That was the song sung to me some 22 years ago. I was an excited and slightly daunted 27 year old, finally taking the plunge of moving into a new community house family called Chosen Pearl, in Sheffield.
We don’t sing it that often these days but when we do it always takes me back to that moment: my bank account had been closed and the few possessions I had moved into my new room. In the house, I was a joining a family with three (soon to be four) young children, two guys under 30 years old and one veteran in his mid-30s who’d been living in community in Northampton for many years.
I remember being moved to tears with the awesomeness of the step I had just taken. Although I’d house shared at university, this was different. This time I was throwing my lot in financially and personally into an attempt at Acts 2 ‘all things in common’ intentional Christian community. I knew I was responding to a personal call from God that I first heard as an 18 year old to: “Seek first the kingdom of God.”
Now, 22 years later, I’m married and my husband and I have recently moved into a community house family near the town centre of Northampton which comprises of: a family with three young children, three guys and two girls under 30 and one woman who’s a veteran of community, plus a couple of guys who are trying community out.
It all sounds very familiar (except now I’m 22 years older!) There was still the same sense of excitement and mild trepidation as we took the step. Any of us who have chosen to follow God will know that as well as being a daily choice, there are significant points along the journey when He faces us with the choice to continue or turn back.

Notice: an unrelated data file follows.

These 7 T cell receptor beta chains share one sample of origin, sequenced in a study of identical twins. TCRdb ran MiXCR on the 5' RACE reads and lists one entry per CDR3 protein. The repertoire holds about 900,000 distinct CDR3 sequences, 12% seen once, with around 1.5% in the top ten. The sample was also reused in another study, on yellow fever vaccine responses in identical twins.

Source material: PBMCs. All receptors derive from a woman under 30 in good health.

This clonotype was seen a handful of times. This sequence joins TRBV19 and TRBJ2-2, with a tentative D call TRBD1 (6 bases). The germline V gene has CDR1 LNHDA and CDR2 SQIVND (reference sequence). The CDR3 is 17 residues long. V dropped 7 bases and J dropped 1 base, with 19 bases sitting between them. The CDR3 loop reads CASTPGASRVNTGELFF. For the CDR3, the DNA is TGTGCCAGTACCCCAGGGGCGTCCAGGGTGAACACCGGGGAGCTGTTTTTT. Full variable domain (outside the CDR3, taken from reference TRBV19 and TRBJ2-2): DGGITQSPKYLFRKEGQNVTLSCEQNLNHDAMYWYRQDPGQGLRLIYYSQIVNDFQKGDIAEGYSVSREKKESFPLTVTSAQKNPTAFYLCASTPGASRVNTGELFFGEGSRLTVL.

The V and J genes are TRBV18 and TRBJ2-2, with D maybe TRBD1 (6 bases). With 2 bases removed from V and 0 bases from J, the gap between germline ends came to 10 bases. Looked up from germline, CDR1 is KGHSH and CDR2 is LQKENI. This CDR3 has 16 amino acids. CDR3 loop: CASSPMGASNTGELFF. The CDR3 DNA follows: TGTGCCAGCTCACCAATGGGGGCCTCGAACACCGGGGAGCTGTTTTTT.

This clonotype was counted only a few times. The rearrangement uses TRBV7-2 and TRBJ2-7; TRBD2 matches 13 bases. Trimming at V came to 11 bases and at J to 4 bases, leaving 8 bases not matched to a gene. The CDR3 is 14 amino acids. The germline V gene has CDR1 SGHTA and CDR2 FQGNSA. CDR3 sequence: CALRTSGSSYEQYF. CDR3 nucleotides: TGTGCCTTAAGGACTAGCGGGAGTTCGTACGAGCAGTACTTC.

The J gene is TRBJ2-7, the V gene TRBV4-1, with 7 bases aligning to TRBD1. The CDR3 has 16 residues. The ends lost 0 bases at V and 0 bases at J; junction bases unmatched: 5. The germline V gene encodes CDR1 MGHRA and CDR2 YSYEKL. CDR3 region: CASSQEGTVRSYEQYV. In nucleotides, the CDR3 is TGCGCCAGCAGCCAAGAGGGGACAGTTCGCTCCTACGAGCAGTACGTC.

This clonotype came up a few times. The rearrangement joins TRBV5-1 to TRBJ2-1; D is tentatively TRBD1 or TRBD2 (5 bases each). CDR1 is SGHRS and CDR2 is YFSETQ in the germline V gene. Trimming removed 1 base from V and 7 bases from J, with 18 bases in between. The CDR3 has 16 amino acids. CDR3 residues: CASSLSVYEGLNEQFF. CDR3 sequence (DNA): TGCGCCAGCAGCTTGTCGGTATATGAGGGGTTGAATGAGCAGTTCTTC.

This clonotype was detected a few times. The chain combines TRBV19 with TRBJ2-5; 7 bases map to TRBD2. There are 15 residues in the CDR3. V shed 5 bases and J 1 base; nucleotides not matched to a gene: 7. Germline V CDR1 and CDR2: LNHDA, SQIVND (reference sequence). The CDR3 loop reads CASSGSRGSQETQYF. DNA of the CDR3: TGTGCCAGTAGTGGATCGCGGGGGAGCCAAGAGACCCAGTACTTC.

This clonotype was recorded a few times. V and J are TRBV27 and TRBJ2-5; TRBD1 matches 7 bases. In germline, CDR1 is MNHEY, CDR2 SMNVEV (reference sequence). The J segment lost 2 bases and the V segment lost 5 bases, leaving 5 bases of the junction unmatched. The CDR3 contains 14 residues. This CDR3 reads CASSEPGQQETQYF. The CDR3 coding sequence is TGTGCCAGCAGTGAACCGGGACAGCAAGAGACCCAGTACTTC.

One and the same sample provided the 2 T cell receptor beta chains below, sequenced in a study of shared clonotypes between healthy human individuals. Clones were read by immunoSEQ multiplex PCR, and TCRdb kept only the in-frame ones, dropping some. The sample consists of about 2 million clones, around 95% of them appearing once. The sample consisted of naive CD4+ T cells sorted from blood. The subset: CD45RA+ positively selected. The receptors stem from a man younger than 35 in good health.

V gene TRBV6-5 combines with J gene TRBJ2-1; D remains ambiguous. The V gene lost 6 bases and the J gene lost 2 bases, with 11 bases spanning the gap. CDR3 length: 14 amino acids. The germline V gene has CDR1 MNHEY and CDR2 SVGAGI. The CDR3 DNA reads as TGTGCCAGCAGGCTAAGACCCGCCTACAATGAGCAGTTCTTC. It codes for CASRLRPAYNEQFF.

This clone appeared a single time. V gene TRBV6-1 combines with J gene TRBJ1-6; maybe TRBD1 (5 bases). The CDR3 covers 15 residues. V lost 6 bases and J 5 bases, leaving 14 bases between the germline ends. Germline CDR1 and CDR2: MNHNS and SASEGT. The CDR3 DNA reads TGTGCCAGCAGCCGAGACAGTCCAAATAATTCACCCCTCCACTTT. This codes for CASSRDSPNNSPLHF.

As I sang this song again recently, I took time to reflect – have I still left it all behind or is there stuff I’ve picked up again? Am I still laying down my life, denying myself for the good of others? Have I let difficulties and disappointments nourish me and become food for others or has it left me dry, bitter and cynical? Is Jesus being glorified in my choices and decisions or am I just going through the motions dutifully?
Entering middle age it’s all too easy to ‘settle down’ and look for the comfortable options with the justification: “I’ve done my bit, now it’s the youngsters turn; I’m getting too old for all the late nights and busyness.” I know because I’ve heard myself saying it at times.
In the secular world, mid-life justifies you to make all kinds of life-changing decisions and do some crazy things all in the name of clinging onto your youth. So why not move in with a bunch of younger people exploring how community could find a new relevance to a modern generation? Why not dare to believe that all that I’ve learned and experienced isn’t all that God has in store for community or for my husband and I? Why not venture out of the armchair of my comfort zone and plunge myself into new relationships, new ways of doing things, a new more central location with a sense of adventure?
This quote from Jean Vanier struck me recently and reminded me of why I first embarked on the adventure of all things in common intentional Christian community:
“We’re losing something about community, about accepting people who are different. If we have a culture of winning, a culture of success, a culture of knowledge, those who have less knowledge are not winning. So we’re in a culture of huge divisions… I knew that to be a Christian we should live with the poor and be a sign of love to those who have been discredited and pushed away” *
It’s early days and I’m sure I’ll blog more about it but for now it’s great to be refreshing the call I first heard and immersing myself in this new challenge, trusting that the God who’s been faithful these last 22 years won’t abandon me now.
* Taken from an original article produced in The Globe and Mail on 22nd December 2016: “Jean Vanier’s comfort and joy: What we have to do is find the places of hope”